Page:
The first week of each month’s lesson plans will teach about a particular legal concept (for example, negligence).
The second week will provide a fact summary related to that legal concept for students to read and begin to prepare for the mock trial in which they will participate, or to write a persuasive essay taking one side of the case (or preparing to debate that side).
Students will continue preparing during the third week and a particular skill will be emphasized. These skills include: reading a fact pattern, writing persuasively, expanding vocabulary, working as a team, interviewing witnesses, creating a “hook,” considering ethical issues, applying Scripture and Biblical standards, thinking critically, and writing creatively.
The fourth week will provide the findings if the case is real, or the legal precedents for a mock case, so that the teacher can go over the findings with the student(s) after the mock trial or with regard to the debate/paper. At any time, you may see the need to go back into previous lessons to restudy particular concepts.
How to Use These Lesson Plans
Ideally, your child will be part of a group, such as a class or a co-op. If you’re not a member of a co-op or class, go round up some family friends! If you are not able to round up a group, do not despair. Your student will still learn a great deal about our court system and be able to hone his/her skills of persuasion in a debate in your home or by writing an essay. The same material will be mastered—just using a different method.
If you are part of a group or co-op that meets weekly throughout the year, you can use these lesson plans weekly, taking advantage of the two weeks to prepare for a monthly mock trial, debate, or paper. If you do not want to have a monthly mock trial, you can take the enrichment ideas and add them to the weekly lessons. Then, you may want to choose one monthly topic/concept to focus on and do a mock trial at the end of the year or semester (depending on the length of your class). If you choose to wait for one big mock trial at the end of the class, you still have plenty of work for students—each month they can still write or debate the issues in the fact summaries.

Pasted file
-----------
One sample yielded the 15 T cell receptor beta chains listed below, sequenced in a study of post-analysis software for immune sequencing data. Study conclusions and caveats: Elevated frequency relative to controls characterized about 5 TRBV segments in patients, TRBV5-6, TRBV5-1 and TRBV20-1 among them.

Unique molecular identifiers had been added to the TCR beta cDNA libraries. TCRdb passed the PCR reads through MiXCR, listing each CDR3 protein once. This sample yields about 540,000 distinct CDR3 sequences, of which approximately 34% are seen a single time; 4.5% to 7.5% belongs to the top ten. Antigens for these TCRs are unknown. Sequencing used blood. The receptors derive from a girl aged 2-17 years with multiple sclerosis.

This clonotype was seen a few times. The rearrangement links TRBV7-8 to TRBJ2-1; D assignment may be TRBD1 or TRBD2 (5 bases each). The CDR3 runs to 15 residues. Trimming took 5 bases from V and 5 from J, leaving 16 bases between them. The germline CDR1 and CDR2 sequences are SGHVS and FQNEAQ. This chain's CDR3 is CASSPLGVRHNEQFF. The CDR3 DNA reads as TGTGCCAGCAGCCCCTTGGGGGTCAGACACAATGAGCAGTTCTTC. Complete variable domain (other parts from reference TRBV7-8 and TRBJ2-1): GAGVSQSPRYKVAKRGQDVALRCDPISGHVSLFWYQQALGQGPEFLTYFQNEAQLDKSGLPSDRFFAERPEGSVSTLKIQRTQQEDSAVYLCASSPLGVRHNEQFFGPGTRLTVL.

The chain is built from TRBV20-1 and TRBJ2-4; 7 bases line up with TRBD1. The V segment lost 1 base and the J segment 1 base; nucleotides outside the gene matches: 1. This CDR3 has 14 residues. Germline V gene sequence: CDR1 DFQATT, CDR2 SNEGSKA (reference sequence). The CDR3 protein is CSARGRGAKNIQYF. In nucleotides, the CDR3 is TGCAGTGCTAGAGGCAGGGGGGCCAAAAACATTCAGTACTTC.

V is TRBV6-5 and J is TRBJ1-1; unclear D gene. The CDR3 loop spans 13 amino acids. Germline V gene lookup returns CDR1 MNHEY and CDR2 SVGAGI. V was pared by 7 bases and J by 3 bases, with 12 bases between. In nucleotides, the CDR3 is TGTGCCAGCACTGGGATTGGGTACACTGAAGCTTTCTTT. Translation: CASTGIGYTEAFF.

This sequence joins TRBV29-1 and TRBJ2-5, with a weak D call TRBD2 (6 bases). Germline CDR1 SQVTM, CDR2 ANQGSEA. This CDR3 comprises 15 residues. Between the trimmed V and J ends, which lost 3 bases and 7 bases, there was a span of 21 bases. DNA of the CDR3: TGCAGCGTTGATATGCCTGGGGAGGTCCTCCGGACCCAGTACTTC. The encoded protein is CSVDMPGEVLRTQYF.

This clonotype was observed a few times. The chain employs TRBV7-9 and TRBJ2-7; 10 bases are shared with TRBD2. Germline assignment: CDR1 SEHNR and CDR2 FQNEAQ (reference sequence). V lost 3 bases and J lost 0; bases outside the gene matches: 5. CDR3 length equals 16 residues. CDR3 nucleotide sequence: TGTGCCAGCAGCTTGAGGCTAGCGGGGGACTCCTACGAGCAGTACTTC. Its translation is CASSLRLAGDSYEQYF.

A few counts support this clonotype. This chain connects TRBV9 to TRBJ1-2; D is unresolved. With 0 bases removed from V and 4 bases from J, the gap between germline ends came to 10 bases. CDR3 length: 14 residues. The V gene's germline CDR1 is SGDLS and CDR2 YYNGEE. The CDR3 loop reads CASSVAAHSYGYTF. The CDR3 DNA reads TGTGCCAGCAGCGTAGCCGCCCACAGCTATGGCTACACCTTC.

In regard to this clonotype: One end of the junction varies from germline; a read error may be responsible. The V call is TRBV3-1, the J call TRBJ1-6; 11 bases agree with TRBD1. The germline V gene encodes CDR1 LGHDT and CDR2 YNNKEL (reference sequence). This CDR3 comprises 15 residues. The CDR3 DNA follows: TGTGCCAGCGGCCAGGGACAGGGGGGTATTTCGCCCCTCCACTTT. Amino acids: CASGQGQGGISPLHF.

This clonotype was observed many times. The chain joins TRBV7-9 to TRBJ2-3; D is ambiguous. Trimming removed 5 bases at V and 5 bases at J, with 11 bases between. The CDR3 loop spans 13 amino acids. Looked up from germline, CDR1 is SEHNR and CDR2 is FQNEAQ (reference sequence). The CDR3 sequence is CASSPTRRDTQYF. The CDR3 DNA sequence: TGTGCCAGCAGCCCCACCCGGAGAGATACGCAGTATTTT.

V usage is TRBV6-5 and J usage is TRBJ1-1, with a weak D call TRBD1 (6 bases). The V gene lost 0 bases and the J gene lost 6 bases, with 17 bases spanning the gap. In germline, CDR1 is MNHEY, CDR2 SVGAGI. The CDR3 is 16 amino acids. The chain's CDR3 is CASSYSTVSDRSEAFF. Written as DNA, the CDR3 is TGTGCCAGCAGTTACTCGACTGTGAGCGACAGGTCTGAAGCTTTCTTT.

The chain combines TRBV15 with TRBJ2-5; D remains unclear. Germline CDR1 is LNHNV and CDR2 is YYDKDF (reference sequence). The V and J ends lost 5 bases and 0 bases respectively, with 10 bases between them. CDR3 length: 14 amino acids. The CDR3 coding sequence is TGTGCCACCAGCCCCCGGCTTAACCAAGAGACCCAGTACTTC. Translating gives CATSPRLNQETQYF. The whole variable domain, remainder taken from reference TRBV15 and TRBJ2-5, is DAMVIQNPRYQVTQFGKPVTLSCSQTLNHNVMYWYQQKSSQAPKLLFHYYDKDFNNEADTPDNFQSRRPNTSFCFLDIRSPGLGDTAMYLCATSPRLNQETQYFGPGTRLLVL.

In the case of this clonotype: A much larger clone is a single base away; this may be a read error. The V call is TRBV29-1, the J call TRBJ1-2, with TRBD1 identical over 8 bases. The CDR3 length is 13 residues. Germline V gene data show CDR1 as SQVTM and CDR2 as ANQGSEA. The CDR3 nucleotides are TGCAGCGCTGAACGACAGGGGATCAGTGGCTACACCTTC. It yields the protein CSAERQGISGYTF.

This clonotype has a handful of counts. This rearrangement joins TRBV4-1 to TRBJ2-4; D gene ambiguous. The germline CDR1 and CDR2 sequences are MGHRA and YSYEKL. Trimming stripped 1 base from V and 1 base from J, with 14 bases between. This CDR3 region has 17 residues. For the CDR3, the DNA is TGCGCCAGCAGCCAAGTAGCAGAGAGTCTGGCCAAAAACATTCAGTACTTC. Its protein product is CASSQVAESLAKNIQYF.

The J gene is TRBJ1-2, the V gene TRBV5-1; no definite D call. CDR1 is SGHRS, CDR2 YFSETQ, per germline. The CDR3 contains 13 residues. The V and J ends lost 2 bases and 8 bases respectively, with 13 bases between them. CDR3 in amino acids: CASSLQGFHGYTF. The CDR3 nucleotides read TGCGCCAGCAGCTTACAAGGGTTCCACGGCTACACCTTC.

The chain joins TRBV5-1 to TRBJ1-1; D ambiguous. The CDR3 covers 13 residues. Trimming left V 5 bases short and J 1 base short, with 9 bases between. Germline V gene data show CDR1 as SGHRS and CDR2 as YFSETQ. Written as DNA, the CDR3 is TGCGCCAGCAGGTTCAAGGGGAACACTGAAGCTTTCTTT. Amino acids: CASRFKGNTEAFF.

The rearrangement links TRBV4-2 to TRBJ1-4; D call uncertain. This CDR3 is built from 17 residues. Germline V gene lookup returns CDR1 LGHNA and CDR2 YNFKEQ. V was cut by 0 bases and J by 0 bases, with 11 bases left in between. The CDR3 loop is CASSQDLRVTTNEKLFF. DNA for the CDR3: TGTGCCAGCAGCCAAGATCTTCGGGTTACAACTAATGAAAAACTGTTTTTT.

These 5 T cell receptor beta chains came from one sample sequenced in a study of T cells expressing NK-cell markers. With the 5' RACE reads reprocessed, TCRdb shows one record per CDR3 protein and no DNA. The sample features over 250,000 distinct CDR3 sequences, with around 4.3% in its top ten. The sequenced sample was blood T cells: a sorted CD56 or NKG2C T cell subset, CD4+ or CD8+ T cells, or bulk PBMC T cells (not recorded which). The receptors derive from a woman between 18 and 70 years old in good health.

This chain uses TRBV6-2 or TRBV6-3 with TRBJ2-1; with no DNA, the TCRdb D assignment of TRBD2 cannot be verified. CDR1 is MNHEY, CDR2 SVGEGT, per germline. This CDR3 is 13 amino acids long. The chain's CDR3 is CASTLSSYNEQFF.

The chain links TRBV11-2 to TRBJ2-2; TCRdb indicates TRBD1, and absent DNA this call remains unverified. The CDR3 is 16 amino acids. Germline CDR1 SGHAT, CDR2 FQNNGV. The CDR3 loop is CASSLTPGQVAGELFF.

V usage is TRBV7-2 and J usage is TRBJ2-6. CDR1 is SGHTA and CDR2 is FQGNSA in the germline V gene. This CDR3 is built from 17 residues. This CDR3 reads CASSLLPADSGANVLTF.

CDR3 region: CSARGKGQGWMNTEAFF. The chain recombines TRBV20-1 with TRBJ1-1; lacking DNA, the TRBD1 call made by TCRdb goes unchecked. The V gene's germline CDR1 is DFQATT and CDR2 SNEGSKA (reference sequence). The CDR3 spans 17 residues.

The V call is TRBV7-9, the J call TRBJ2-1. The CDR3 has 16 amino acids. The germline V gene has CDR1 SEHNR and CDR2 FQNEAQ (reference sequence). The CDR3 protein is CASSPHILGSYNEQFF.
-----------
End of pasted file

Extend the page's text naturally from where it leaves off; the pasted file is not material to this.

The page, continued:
Generally, the monthly lesson plans will alternate between trials and appeals. Appellate cases consist of two attorneys arguing before a panel of justices, while trial cases involve witnesses, evidence, and a jury. If you have a small number of students, they can still debate or write essays regarding the issues in the trial cases.
And finally, you may choose to print off the lesson plans to be read by your student, or you may take the material and teach the lesson yourself—either way will work. I have written the lesson plans so that they can be read by the student. For any worksheets provided, I have included an answer key for the teacher.
Do you have a question for Deborah? Try our new Ask a Question page.
Deborah Burton is a follower of Christ, a wife, and the homeschooling mother of two fascinating, bright, and curious sons. She worked as an attorney for ten years before homeschooling, and is licensed in Pennsylvania and Maryland. In addition to her law degree, her undergraduate and graduate degrees are in Journalism. Her love of God, her children, homeschooling, writing, and the law intersect in her company, Homeschool Court, which provides Biblical materials enabling homeschool students to participate in a challenging and fun mock trial class. Everything the teacher needs to offer high quality instruction is provided in her mock trial curriculum found at http://www.homeschoolcourt.com/.
You can find helpful materials to add to what is provided each month at SchoolhouseTeachers.com. Write to her directly at firstname.lastname@example.org and mention Schoolhouse Teachers to receive a special offer and to sign up for updates as new cases and topics are added! Stay up-to-date on Homeschool Court on FB at https://www.facebook.com/HomeschoolCourt and on Twitter @HomeschoolCourt.